Most mobile developers and testers working in a team setting have lost their test devices at some point. The problem of missing test devices is especially common in large teams that have multiple rooms in their office. Colleagues often borrow each other's test devices and, before you know it, nobody knows where they are. You know you saw it earlier in the day:
And now it’s nowhere to be found:
All you have left to do is send an email to your colleagues or walk around the office yelling, "Guys! Where is my Sony?"
We faced the same issue at Azoft. Being mobile developers, we like finding solutions to all kinds of problems, so we decided to come up with the easiest possible way to solve our missing device issue.
First, we tried to organize the devices by giving them to a responsible employee — a system administrator. Unfortunately, this didn’t bring the expected results. The admin is typically very busy with various other tasks, so when asked the question "Where is my Sony?" (or Samsung, or iPad) he just shrugged.
Then we changed our decision and brought all the devices to the most interested employees: iOS devices – to the iOS developers, Android devices – to the Android developers.
As you can probably guess, it was not very safe because devices disappeared from time to time. The problem repeated itself except with angry emails and disgruntled employees.
Our patience ran out. So we turned to technology and created a document in Google Docs, where the users of the devices had to register. When you take a device, check in, please!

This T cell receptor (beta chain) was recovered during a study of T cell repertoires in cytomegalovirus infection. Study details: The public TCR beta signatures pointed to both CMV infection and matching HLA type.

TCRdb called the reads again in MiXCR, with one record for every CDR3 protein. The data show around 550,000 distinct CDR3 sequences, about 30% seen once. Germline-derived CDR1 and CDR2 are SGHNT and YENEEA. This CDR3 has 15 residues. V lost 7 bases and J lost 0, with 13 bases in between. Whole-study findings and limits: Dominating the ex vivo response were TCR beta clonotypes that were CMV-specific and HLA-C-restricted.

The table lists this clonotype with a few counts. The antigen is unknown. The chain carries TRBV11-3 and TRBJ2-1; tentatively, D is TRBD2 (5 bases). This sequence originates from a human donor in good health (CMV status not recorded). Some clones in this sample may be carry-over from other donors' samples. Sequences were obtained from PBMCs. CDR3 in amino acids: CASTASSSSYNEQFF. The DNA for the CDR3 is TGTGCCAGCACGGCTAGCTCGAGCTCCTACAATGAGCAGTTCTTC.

At the beginning, everything was going well. We always knew where each device was. However when we got used to registering, we relaxed and forgot to fill in the document. We borrowed the devices from each other «just to take a look», and then lost track of the devices.
So we concluded that our device tracking method had to change once again. On the one hand, the centralized approach under one-person control didn’t work in our case. We didn’t find a responsible employee to control the devices. On the other hand, the decentralized approach was also ineffective. In a short time people had forgotten to fill in a special file.
We weighed all pros and cons and came up with a third option – the so-called information board.
The new approach was easier than the previous two. We placed cards with device and employee names at the information board. When somebody got a specific device, he/she placed the device card on the card with his/her name.
It took some time to engage the developers, testers and other employees in the process. All the while, our department kept an eye on the device track. Thus, it was hard to "steal" devices during the introduction period.
We found this way of tracking devices very convenient because it didn’t require any additional time or work. All you had to do was place the devices card on your name card. Our colleagues appreciated this tracking system and they even made similar systems for their departments.
After that, we decided to improve our system and change the name cards to cards with employee photos.
The process of device registration became interesting and heartfelt. Employees used the board with willingness.
Now my colleagues and I place emoji magnets on the photos. When somebody looks for a device, it’s a good way to see where a device is and find the current holder. It is also possible to take the device and offer another mobile gadget in return. Finally, everyone can watch the information board and control the appearance of extra devices on the personal cards. If a device is lost, we can find it with the last borrowers help. The result is that now our tracking system for mobile devices works very well.